Suffragettes | Women recall their struggle to win the vote
CHANNEL | Unknown
FIRST BROADCAST | 16 June 1961
DURATION | 3 minutes 28 seconds
In 1913, dramatist St John Ervine was working as a journalist. In this short excerpt from 'Time to Remember', he describes how, while reporting on the Epsom Derby, he witnessed a young woman, in a state of agitation, throw herself under the King's horse. He discovered later that the woman was Emily Davison, who became a martyr for the suffragette movement.
The plays of St John Ervine, who was born in Belfast in 1883, divide broadly into his drawing-room farces of the 1920s and his social and political Ulster dramas of the 1930s. He was a noted, if caustic, drama critic for 'The Observer' and 'The Morning Star', as well as a novelist and the biographer of Irish literary figures such as Oscar Wilde and George Bernard Shaw.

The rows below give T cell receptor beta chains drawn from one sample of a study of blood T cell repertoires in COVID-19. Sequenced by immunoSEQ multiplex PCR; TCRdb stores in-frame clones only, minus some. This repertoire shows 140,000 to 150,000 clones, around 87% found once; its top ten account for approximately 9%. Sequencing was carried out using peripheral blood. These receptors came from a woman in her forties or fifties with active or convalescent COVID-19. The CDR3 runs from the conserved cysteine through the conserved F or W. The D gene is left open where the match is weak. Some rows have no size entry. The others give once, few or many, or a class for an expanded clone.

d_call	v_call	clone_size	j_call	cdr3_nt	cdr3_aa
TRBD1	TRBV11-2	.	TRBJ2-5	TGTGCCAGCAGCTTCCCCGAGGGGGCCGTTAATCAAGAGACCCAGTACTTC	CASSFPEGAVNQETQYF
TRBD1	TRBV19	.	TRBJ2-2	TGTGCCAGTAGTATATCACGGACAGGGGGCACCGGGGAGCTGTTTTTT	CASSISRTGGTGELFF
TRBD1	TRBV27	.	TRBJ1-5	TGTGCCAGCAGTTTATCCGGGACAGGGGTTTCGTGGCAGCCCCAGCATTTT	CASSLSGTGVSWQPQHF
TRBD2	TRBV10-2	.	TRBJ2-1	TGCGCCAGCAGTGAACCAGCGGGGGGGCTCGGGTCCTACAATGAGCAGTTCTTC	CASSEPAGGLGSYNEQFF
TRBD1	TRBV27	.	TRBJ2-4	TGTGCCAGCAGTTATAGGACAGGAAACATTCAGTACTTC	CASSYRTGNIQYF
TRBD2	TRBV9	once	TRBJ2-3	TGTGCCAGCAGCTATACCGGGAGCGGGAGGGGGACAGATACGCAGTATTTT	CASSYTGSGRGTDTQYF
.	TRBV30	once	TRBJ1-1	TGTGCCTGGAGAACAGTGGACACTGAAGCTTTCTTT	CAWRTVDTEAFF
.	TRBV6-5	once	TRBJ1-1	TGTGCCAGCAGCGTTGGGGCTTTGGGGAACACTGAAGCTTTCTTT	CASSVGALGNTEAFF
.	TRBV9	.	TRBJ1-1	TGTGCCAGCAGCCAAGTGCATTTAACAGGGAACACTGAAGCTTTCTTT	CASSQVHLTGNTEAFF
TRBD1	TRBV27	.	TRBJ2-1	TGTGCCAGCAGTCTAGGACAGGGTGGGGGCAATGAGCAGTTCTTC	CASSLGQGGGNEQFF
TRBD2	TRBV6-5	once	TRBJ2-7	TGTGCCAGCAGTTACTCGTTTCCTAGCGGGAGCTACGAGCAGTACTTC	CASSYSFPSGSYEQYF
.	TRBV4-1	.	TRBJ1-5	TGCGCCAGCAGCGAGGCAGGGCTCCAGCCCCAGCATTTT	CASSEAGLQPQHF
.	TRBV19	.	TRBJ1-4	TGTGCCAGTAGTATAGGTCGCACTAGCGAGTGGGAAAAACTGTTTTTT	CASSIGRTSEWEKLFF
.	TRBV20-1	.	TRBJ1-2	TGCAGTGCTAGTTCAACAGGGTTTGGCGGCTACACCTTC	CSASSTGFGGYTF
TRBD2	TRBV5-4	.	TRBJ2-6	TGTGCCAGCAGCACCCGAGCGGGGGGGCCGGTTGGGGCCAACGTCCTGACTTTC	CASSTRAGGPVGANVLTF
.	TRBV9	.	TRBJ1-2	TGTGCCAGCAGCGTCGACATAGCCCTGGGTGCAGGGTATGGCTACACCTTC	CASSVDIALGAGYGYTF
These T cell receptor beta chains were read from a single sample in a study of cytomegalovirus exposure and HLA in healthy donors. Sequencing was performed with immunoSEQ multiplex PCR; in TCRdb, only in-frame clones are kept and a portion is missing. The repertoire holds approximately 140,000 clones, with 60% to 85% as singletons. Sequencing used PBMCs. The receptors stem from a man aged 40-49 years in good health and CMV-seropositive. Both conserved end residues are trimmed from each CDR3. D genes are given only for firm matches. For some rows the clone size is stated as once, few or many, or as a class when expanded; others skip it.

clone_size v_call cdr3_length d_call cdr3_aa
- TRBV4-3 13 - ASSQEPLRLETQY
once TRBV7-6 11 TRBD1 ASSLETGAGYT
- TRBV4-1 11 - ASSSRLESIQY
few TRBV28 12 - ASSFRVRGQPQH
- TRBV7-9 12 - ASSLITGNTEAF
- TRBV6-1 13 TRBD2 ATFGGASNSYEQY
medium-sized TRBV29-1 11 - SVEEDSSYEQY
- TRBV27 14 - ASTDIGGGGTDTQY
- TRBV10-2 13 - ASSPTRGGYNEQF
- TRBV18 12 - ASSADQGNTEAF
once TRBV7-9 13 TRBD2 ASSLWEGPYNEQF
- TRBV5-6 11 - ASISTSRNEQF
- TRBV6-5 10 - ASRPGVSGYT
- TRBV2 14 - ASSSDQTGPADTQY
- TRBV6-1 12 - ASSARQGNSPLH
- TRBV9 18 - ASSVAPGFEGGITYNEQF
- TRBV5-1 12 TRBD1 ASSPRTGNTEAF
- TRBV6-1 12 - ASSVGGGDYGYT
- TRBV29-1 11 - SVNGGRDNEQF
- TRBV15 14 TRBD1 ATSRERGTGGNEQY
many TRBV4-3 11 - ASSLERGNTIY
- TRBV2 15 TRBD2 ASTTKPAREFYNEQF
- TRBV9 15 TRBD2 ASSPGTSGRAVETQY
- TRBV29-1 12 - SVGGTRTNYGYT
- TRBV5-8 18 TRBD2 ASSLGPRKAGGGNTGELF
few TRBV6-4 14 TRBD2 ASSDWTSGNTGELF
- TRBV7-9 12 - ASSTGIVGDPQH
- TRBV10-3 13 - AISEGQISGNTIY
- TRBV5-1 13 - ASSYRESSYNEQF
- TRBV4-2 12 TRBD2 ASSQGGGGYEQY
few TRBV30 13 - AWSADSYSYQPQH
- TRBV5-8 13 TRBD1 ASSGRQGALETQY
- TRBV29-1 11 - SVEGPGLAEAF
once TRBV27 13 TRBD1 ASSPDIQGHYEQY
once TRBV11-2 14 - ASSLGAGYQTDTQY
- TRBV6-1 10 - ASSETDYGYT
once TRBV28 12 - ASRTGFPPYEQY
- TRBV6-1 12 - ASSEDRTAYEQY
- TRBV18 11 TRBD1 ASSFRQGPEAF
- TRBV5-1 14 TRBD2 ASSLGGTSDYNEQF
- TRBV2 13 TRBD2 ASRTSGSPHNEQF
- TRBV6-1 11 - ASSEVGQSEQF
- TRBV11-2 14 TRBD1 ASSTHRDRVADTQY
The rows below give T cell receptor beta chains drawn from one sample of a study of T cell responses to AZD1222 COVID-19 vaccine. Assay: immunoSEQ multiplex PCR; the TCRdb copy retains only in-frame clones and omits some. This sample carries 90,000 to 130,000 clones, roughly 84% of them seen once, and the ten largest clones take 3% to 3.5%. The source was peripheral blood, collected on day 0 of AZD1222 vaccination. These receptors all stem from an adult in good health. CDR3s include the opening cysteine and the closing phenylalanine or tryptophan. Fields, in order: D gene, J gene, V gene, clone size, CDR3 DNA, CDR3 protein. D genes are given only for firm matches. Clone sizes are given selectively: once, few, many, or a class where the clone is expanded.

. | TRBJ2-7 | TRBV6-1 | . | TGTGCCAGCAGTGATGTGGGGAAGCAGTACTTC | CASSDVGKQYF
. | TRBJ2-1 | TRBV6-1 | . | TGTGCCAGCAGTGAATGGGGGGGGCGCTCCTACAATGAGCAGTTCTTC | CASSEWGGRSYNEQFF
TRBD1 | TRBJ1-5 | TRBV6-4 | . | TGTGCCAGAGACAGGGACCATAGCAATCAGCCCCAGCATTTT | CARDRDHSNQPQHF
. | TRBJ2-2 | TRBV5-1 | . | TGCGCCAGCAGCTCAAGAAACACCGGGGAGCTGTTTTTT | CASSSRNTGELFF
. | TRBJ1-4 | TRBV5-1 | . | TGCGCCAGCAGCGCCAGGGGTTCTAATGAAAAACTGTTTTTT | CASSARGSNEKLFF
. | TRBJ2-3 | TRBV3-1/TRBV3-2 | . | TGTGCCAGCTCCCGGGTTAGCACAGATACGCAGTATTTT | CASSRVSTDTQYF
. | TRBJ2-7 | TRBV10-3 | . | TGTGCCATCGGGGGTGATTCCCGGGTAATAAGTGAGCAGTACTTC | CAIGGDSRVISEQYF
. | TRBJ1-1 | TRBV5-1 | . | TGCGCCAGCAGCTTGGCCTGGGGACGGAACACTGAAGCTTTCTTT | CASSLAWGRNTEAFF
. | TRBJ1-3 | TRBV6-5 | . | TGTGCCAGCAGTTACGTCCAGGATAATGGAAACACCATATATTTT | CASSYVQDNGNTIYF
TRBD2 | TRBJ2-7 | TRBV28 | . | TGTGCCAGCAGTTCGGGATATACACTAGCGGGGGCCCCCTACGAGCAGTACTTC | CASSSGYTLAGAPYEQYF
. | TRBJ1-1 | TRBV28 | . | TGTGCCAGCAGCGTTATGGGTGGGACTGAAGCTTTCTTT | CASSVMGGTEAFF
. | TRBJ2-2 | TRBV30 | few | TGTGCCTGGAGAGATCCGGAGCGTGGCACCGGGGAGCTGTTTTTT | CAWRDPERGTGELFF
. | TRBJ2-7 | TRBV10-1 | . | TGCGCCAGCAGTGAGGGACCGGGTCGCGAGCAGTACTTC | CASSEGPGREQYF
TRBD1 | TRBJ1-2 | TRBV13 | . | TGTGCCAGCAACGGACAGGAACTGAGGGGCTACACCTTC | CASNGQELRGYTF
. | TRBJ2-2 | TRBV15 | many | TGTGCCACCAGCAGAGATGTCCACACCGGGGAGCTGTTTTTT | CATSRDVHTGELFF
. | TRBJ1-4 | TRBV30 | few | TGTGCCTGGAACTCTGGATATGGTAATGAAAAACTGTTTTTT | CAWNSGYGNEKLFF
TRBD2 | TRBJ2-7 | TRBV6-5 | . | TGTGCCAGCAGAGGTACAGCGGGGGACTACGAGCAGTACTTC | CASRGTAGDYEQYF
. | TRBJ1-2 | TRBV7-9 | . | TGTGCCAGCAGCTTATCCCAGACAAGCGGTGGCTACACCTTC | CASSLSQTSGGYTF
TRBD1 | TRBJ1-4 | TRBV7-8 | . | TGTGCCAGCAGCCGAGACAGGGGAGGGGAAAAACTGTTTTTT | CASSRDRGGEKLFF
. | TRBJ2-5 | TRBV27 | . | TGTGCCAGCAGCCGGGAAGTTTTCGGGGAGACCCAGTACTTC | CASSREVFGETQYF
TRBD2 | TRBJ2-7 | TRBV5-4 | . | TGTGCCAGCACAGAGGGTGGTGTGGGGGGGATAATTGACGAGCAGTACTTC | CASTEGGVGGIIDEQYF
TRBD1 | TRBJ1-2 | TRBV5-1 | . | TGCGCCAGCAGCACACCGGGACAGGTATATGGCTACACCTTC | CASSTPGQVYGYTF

Dame Ethel Smyth remembers a window breaking campaign.
Memories of an aerial leafleting campaign.
Risking arrest to campaign for the tax-paying woman's vote.
The achievements of the suffragette leader are recalled by her daughter.
A suffragette and a photographer remember an eventful court case.
A reunion with medals and memories.
A schoolgirl suffragette.
A smashing time in Pall Mall.
Lilian Lenton explains the 'Cat and Mouse' Act.
Memories of a militant suffragette.
Remembering when Emily Davison leapt under the King's horse.
Driving Mrs Pankhurst.
Two eminent peers share their experiences of the suffrage movement.
Two veterans of the suffragette movement talk about the early days of the campaign.
Mrs Pankhurst's chief organiser shares her story.
Joan Bakewell meets a veteran suffragette.
Views of a working-class suffragette.
The story of the last surviving suffragette.
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